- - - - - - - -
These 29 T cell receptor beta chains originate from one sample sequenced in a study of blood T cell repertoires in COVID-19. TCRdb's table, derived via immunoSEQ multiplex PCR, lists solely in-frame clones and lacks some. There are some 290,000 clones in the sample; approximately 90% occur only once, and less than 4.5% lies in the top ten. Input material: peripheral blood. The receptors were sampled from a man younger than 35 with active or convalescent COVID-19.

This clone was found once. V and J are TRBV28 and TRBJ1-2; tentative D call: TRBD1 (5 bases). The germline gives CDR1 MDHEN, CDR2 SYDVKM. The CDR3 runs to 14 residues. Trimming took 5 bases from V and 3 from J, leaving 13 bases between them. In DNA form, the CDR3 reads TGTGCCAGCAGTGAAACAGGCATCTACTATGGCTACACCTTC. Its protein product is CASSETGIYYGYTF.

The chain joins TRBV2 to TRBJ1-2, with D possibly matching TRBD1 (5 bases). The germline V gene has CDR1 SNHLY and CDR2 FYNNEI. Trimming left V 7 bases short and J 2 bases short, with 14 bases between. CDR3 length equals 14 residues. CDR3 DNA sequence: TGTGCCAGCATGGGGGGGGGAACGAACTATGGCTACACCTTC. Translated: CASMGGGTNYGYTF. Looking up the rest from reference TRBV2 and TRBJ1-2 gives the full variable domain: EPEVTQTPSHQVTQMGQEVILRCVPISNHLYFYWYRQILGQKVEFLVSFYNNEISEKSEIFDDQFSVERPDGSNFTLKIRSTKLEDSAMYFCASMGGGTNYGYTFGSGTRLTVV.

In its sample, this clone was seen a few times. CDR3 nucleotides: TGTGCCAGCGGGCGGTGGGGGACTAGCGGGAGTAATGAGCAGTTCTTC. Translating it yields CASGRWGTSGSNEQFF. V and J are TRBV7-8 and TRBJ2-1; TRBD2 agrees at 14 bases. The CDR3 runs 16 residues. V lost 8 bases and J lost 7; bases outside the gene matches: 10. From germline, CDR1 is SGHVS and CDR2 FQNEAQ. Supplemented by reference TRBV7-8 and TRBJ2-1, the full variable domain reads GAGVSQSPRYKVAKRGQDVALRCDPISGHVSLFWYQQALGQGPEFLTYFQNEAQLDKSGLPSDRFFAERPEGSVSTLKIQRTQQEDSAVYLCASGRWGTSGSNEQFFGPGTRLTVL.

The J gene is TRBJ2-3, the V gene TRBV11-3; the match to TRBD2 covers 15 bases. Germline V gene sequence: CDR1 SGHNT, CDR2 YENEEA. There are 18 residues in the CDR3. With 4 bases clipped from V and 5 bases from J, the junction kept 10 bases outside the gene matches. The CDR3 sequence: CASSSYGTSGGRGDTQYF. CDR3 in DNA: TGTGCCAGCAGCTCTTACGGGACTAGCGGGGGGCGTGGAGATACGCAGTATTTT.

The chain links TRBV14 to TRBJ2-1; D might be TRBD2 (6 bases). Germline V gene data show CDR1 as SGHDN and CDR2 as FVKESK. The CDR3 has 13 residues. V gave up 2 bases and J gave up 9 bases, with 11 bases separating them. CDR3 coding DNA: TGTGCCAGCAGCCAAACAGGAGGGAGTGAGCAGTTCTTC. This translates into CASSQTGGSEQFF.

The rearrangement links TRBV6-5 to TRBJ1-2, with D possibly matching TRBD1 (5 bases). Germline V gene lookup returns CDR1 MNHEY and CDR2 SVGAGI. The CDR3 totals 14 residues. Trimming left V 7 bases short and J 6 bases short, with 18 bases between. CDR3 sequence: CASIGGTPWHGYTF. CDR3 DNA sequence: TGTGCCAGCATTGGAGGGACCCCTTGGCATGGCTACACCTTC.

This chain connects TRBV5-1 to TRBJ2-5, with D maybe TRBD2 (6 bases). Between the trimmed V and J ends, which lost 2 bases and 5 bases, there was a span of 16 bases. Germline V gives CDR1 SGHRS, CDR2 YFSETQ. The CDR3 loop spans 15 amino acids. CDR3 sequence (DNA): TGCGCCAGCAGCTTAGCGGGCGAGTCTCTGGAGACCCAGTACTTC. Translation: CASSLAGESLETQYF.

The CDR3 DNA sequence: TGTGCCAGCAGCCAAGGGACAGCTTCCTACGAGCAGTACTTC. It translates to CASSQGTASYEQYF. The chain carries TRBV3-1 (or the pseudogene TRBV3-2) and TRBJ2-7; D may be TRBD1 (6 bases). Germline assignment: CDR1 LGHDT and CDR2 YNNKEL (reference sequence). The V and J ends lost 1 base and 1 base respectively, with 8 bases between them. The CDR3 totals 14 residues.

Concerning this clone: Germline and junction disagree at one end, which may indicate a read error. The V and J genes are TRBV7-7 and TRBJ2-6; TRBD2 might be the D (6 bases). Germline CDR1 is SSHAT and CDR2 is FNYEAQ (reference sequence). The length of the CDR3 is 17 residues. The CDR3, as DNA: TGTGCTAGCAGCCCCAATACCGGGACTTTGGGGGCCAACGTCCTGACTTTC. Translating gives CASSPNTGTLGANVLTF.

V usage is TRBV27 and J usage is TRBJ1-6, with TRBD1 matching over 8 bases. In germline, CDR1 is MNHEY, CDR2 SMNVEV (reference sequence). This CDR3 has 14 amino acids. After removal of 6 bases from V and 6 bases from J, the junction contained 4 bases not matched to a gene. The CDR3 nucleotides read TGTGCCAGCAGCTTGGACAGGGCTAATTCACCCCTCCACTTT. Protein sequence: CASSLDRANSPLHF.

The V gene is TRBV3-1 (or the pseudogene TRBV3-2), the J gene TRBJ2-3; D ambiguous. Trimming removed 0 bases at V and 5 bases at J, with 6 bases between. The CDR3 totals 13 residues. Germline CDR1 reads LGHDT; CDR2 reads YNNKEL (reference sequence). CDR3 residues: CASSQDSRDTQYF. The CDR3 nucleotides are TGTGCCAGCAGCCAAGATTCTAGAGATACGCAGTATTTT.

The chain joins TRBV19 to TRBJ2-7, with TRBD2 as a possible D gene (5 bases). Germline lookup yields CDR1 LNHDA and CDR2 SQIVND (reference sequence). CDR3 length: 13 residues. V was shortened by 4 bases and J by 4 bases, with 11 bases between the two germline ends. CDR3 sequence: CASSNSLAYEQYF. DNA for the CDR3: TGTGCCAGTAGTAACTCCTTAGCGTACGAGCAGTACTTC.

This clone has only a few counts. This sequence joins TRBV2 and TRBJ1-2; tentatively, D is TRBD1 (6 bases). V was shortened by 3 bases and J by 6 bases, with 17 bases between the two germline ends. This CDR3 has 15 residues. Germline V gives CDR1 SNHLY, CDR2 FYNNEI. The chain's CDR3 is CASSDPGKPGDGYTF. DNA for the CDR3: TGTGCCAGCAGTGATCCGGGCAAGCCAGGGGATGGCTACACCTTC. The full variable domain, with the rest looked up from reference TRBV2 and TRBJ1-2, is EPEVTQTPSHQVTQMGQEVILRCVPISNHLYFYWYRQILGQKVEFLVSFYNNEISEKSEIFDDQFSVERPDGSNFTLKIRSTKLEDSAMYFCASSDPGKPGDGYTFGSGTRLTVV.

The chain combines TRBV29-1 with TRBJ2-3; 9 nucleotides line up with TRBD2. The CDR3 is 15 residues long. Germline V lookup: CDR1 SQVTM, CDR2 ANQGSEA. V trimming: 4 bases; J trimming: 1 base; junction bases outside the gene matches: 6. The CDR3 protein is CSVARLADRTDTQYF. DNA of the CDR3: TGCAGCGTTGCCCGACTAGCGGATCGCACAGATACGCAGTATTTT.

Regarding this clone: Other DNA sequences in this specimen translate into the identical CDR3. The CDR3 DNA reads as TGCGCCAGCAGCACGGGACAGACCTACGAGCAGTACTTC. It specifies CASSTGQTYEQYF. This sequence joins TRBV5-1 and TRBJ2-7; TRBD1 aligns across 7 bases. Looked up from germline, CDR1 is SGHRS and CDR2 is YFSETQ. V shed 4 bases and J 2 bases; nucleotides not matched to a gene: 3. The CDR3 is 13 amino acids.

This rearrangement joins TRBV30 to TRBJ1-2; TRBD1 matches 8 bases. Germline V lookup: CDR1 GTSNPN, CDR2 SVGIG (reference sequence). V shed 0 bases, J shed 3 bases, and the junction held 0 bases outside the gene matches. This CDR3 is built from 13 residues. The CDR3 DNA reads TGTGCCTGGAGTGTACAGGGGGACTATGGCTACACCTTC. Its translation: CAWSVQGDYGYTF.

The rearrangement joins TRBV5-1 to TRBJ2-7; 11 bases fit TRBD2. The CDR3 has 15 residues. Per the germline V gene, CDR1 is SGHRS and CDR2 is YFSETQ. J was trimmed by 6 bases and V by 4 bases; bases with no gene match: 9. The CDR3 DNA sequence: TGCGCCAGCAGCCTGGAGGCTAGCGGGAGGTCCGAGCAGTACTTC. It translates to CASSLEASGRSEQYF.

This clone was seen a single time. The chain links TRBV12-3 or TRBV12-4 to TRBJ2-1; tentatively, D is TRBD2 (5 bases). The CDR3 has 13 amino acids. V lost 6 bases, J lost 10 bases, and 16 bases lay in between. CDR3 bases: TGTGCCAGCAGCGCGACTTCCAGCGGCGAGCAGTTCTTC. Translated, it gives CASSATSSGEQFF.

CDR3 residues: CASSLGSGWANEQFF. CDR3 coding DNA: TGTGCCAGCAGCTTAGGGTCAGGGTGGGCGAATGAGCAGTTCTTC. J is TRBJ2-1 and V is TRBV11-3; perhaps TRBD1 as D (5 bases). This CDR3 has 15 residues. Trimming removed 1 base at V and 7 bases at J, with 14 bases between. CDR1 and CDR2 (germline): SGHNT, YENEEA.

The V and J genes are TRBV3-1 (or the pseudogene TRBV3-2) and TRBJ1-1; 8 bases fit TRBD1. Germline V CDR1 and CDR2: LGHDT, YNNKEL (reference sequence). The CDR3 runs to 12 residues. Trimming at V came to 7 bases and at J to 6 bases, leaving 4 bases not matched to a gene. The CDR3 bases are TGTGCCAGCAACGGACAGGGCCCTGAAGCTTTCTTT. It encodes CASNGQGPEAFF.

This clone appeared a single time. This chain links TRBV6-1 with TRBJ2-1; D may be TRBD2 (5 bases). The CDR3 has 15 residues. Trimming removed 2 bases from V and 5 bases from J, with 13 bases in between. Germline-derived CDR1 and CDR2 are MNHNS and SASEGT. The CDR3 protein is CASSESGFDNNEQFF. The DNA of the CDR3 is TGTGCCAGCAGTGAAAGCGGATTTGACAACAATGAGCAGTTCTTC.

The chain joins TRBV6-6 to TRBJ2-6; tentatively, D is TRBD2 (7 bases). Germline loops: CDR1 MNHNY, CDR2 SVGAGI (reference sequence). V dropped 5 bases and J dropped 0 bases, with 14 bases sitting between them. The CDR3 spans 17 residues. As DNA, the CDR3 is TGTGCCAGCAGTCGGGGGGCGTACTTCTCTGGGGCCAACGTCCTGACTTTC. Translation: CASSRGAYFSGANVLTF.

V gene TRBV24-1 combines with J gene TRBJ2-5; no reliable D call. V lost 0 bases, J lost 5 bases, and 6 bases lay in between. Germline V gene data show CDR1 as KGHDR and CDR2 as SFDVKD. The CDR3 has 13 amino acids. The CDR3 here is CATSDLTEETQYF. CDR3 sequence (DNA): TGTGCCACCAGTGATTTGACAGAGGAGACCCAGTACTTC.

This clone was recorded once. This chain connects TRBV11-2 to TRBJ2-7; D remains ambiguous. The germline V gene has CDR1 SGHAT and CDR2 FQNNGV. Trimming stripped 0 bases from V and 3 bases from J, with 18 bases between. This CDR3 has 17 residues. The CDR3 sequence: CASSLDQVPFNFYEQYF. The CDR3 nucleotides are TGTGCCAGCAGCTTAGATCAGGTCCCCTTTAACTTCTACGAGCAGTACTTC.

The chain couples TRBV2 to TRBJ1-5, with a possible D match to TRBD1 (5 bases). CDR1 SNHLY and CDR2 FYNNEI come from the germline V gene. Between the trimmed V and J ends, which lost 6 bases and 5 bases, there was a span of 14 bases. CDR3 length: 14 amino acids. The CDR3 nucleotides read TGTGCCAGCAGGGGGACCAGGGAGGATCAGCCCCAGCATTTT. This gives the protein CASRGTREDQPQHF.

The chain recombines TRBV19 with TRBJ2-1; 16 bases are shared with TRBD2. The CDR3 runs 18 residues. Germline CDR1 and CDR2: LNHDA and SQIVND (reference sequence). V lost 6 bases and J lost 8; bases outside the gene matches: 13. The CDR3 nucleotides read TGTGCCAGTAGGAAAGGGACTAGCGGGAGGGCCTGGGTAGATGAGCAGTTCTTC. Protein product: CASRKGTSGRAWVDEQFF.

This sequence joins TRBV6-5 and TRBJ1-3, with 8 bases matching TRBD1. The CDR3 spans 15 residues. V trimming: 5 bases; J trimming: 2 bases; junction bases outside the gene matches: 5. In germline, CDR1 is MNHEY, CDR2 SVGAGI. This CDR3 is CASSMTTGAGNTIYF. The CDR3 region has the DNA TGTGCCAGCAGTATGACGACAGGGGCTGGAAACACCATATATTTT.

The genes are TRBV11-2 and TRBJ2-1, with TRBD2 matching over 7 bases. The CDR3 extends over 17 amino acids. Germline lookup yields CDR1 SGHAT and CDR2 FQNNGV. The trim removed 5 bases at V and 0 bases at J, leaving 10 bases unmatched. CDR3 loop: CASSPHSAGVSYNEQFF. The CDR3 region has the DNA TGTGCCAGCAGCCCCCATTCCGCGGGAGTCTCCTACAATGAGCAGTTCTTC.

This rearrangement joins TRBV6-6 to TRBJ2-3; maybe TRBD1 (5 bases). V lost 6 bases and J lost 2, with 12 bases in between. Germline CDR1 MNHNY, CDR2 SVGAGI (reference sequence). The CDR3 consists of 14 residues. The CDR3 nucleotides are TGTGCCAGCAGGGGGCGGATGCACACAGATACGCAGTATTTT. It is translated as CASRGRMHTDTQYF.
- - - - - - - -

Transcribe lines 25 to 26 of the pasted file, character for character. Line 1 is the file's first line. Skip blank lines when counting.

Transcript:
This clone was recorded once. This chain connects TRBV11-2 to TRBJ2-7; D remains ambiguous. The germline V gene has CDR1 SGHAT and CDR2 FQNNGV. Trimming stripped 0 bases from V and 3 bases from J, with 18 bases between. This CDR3 has 17 residues. The CDR3 sequence: CASSLDQVPFNFYEQYF. The CDR3 nucleotides are TGTGCCAGCAGCTTAGATCAGGTCCCCTTTAACTTCTACGAGCAGTACTTC.

The chain couples TRBV2 to TRBJ1-5, with a possible D match to TRBD1 (5 bases). CDR1 SNHLY and CDR2 FYNNEI come from the germline V gene. Between the trimmed V and J ends, which lost 6 bases and 5 bases, there was a span of 14 bases. CDR3 length: 14 amino acids. The CDR3 nucleotides read TGTGCCAGCAGGGGGACCAGGGAGGATCAGCCCCAGCATTTT. This gives the protein CASRGTREDQPQHF.